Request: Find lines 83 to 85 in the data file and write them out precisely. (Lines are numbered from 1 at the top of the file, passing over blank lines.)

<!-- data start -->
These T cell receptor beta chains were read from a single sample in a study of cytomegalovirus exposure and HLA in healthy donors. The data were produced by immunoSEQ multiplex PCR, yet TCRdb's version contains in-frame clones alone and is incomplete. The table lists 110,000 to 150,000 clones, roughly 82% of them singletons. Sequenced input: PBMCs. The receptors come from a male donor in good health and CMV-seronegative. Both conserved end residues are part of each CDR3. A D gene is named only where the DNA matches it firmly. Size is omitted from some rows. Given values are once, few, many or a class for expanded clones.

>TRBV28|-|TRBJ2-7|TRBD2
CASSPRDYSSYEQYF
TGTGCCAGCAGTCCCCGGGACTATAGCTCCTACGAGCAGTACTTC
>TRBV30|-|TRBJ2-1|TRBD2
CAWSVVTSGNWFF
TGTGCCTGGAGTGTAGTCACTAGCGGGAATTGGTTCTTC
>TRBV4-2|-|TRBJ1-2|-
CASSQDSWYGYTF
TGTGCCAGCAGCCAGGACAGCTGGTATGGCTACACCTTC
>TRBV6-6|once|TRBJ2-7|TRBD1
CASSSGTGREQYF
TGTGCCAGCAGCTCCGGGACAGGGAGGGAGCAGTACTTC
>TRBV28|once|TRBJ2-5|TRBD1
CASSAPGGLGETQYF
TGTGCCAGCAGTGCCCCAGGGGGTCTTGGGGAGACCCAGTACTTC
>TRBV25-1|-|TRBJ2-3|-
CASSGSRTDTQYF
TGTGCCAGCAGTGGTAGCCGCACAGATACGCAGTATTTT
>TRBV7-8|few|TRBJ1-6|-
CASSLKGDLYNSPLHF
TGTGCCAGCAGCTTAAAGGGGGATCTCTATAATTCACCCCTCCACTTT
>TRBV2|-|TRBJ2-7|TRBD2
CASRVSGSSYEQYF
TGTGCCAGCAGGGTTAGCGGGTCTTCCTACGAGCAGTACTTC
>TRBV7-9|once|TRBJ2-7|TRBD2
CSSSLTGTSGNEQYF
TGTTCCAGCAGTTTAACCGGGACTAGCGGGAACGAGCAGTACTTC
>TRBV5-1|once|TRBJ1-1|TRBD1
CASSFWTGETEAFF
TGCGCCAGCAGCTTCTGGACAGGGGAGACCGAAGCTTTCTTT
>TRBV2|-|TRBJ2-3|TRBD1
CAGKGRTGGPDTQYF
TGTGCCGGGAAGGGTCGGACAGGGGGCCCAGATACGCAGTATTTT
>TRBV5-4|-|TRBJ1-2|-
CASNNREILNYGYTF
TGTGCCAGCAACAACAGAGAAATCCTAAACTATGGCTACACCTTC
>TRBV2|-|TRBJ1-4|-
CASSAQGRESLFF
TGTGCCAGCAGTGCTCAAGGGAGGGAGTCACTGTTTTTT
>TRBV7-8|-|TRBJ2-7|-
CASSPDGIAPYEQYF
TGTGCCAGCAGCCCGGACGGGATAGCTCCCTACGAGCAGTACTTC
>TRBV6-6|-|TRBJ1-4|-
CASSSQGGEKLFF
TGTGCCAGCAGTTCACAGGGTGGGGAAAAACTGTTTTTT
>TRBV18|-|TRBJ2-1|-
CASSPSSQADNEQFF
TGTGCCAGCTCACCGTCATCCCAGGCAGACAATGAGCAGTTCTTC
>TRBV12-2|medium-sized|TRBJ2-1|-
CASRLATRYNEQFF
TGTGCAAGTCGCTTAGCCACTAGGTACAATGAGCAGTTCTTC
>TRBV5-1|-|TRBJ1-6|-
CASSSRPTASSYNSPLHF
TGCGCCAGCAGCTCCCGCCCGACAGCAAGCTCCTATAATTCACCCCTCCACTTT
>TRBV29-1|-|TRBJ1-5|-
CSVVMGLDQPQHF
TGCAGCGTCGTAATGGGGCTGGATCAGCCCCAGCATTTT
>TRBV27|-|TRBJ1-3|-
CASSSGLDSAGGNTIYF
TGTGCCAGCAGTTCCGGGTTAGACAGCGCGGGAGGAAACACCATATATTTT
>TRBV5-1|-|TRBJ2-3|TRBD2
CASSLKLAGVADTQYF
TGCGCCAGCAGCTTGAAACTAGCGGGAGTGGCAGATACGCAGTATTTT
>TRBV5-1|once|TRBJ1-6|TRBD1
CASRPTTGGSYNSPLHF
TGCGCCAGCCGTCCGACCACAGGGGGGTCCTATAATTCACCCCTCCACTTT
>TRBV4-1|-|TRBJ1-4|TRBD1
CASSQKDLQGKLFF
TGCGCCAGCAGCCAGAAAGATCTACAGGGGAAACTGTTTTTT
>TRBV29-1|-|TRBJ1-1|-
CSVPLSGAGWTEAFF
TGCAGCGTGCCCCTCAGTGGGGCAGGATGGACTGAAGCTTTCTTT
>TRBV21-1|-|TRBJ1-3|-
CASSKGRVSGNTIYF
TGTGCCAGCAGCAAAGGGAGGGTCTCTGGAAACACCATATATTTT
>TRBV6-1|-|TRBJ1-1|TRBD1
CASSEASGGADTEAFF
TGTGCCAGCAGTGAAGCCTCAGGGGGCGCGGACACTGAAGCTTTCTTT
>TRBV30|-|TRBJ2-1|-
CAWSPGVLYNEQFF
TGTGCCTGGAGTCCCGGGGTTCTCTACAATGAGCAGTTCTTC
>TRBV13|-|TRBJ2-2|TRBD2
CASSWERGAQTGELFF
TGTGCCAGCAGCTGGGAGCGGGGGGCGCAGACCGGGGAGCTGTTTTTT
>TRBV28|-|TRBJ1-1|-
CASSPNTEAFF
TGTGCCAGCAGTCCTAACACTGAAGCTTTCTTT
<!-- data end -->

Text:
>TRBV13|-|TRBJ2-2|TRBD2
CASSWERGAQTGELFF
TGTGCCAGCAGCTGGGAGCGGGGGGCGCAGACCGGGGAGCTGTTTTTT